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New Literary History 31.4 (2000) 649-664
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Political Science Fictions
Walter Benn Michaels
"A civilization," Samuel P. Huntington says in his well-known essay, "The Clash of Civilizations?" is "the highest cultural grouping of people and the broadest level of cultural identity people have, short of that which distinguishes humans from other species." 1 Huntington, of course, is not interested in what distinguishes humans from other species; what has made this essay well known is its claim that "world politics is entering a new phase" (CC 67) and that in this "new phase," it is "cultural" difference, the difference between humans understood as the difference between civilizations, that will be the primary source of conflict. But the wording of the definition, with its suggestion that not only the differences between humans but also the differences between humans and "other species" are essentially cultural, suggests how powerful the notion of culture as the site of difference has become. Even in texts devoted to imagining "others" a good deal more other than Huntington's Confucians and Muslims, even, that is, in those texts where the other is imagined as belonging to a different species, the idea that otherness is essentially cultural has seemed increasingly persuasive. In Orson Scott Card's Ender Quartet, for example, the new xenologers who have replaced the old anthropologists still do work the anthropologists would have recognized as their own: they study the "culture" of three-foot-tall aliens who look a little like pigs with hands until they metamorphose at maturity into trees. 2 And while they are studying "piggy culture," the xenologers worry about whether the very act of studying the culture will "contaminate" it. Understood, then, as the study of culture rather than as the study of man, anthropology is unaltered by its transformation into xenology. But, of course, the idea that the differences between humans and others can now be thought on the model of the differences between humans and humans means that many other things are altered. Which is only to say that, whether or not Huntington is right about the details, about how many cultures there are and about how to describe them, once creatures who look like pigs and turn into trees are understood above all as culturally different from humans, then what Huntington calls a "new world" definitely is being created.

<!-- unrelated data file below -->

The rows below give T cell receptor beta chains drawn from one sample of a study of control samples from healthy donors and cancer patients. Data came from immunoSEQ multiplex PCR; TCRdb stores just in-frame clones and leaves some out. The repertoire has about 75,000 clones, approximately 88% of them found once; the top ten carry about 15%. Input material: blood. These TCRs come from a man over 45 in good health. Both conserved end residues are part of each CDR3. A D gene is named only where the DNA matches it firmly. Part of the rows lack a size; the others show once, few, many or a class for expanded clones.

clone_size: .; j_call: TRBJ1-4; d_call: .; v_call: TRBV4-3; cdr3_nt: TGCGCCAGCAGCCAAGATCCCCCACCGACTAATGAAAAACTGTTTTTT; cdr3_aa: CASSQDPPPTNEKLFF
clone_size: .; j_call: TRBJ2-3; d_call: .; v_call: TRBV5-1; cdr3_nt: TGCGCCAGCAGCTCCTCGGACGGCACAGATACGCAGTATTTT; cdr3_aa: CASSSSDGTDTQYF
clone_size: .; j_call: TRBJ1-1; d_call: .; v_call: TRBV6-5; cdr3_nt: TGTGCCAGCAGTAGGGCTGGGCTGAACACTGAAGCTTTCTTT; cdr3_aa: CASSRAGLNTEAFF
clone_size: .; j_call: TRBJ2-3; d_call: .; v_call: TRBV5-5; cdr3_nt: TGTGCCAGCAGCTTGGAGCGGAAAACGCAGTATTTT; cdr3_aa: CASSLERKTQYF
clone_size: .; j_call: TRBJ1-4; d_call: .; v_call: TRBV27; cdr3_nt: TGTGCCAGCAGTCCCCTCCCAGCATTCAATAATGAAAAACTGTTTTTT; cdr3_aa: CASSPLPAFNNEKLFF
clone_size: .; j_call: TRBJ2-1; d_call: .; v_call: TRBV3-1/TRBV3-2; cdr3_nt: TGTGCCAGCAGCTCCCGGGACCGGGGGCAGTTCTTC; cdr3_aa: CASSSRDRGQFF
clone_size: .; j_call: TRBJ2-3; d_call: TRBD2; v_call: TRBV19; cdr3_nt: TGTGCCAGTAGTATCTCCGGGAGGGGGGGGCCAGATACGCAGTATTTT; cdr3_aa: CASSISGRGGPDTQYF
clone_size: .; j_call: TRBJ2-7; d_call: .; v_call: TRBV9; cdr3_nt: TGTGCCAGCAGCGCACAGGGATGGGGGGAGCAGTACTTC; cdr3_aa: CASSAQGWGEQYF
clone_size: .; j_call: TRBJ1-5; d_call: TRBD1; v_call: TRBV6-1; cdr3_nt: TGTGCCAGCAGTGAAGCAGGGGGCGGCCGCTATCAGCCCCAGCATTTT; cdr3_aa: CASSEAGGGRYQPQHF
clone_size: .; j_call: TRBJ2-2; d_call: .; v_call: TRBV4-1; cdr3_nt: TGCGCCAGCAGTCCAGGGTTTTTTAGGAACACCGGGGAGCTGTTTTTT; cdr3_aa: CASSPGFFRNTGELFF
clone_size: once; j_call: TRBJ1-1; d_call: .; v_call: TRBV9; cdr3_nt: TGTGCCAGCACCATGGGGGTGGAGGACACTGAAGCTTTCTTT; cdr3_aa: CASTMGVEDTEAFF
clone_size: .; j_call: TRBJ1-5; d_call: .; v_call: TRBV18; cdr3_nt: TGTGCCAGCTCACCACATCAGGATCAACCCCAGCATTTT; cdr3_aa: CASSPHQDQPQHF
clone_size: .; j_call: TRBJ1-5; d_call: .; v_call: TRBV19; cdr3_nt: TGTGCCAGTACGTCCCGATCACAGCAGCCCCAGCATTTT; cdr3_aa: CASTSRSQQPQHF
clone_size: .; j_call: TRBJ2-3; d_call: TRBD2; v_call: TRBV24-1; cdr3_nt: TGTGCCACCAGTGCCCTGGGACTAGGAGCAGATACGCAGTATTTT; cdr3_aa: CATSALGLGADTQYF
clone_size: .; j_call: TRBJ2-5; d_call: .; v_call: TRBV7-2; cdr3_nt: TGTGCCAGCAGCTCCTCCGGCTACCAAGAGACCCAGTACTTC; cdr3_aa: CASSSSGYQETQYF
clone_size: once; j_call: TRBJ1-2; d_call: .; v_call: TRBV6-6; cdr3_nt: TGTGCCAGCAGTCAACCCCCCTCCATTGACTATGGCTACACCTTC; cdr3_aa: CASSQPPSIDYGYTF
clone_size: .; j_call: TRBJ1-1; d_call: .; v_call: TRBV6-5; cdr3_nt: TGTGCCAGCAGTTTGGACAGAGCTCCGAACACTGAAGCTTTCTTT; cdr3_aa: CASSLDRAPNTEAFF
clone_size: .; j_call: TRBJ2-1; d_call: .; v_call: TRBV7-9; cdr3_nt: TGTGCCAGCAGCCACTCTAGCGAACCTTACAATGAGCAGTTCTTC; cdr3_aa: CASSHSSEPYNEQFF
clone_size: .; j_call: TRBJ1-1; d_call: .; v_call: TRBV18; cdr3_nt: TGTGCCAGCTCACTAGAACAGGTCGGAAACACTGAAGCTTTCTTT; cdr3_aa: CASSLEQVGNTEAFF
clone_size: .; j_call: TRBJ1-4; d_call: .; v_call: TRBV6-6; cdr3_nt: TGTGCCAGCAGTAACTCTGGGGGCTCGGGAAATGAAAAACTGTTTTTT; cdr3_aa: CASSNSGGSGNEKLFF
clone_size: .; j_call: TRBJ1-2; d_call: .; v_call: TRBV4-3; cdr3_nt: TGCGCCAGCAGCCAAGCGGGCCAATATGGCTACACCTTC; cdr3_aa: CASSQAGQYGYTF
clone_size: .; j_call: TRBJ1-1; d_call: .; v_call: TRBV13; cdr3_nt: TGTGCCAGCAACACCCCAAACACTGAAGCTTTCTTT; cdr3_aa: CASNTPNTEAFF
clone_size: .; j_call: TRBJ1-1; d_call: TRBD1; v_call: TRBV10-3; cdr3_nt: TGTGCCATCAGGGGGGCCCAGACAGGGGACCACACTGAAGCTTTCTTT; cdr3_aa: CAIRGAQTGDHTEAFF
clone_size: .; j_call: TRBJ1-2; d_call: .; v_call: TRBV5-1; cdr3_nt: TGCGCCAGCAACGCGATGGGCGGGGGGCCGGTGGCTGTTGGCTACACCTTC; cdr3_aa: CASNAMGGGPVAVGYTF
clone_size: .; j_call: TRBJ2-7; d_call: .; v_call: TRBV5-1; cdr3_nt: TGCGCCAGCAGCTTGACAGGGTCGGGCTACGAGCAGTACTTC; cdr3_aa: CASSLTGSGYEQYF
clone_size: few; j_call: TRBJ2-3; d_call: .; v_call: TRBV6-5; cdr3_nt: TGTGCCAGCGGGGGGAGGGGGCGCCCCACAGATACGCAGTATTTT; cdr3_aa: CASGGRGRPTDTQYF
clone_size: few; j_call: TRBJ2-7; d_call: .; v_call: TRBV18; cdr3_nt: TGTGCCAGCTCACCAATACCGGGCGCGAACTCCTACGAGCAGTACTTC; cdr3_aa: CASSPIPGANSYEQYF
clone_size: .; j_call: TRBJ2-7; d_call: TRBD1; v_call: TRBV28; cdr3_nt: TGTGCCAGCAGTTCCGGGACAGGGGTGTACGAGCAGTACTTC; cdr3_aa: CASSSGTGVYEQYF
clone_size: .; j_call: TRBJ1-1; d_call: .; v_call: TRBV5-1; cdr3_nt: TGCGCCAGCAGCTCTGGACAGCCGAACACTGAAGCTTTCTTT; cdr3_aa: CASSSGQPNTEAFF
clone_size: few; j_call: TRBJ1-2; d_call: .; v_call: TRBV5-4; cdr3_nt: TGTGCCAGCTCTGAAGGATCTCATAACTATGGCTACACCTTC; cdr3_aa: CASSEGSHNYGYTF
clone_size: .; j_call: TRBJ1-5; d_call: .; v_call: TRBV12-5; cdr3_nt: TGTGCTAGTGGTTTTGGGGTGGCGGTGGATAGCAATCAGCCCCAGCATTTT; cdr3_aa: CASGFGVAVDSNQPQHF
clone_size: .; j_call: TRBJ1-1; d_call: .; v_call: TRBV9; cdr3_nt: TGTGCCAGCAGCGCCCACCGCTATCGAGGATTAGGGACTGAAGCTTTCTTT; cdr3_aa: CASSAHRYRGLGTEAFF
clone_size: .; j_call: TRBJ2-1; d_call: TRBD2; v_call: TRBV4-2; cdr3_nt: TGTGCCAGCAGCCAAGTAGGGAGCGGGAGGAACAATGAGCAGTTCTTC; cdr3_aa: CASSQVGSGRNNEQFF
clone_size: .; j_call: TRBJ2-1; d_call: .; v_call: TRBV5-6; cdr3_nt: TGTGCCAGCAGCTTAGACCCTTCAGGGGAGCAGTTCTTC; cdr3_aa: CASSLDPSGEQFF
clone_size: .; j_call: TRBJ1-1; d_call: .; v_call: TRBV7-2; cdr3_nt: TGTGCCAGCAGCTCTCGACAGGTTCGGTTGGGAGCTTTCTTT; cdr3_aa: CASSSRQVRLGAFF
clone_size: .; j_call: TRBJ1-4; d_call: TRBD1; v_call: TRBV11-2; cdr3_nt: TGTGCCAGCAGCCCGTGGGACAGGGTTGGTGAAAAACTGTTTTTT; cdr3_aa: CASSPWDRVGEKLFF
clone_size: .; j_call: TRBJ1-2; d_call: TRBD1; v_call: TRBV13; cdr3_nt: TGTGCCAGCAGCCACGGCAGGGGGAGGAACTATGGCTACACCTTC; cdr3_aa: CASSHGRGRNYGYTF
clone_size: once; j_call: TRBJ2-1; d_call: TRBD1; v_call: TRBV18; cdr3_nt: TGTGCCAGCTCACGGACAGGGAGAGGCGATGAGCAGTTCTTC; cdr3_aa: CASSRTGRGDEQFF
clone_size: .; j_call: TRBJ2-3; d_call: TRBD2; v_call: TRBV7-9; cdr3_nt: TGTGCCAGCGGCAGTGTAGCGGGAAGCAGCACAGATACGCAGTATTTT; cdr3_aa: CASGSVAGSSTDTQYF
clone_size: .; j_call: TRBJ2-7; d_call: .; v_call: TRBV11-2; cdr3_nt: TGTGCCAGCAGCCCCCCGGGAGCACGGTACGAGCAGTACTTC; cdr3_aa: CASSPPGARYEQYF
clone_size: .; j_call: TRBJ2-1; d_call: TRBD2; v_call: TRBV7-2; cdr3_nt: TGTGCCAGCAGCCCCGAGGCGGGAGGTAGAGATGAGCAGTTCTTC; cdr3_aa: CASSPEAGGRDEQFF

Science fiction, of course, is relevant here because science fiction would seem to be almost generically committed to noncultural, in other [End Page 649] words, physical difference. The otherness of the alien is the otherness of its body and, in fact, this insistence on the physical difference between human and alien may be deployed not only against the Huntington-style idea that differences are essentially cultural but also against the idea that the differences between humans--insofar as what matters is physical difference--are in any way important. In Octavia Butler's Xenogenesis trilogy, human beings of different races are forcefully reminded of the irrelevance of their phenotypical differences by the fact that they are being asked to breed with aliens who look like sea slugs with limbs and tentacles. The difference between black and white skin looks pretty insignificant compared to the difference between humans and walking mollusks. Butler herself is African American, as is Lilith, the chief human character of the trilogy, but from this perspective it might be argued that one of the points of the trilogy is to render racial difference irrelevant or, more generally, by dramatizing the difference between humans and aliens, to render all differences between humans irrelevant. Perhaps we could say that in science fiction the choice between imagining aliens as physically different from humans and imagining them as culturally different from humans should be understood as a choice between ways of imagining not the difference between humans and aliens but the difference between humans. To insist that the difference between humans and aliens is physical is to insist on the insignificance of differences between humans; to insist that the difference between humans and aliens is cultural is to insist on the importance of differences between...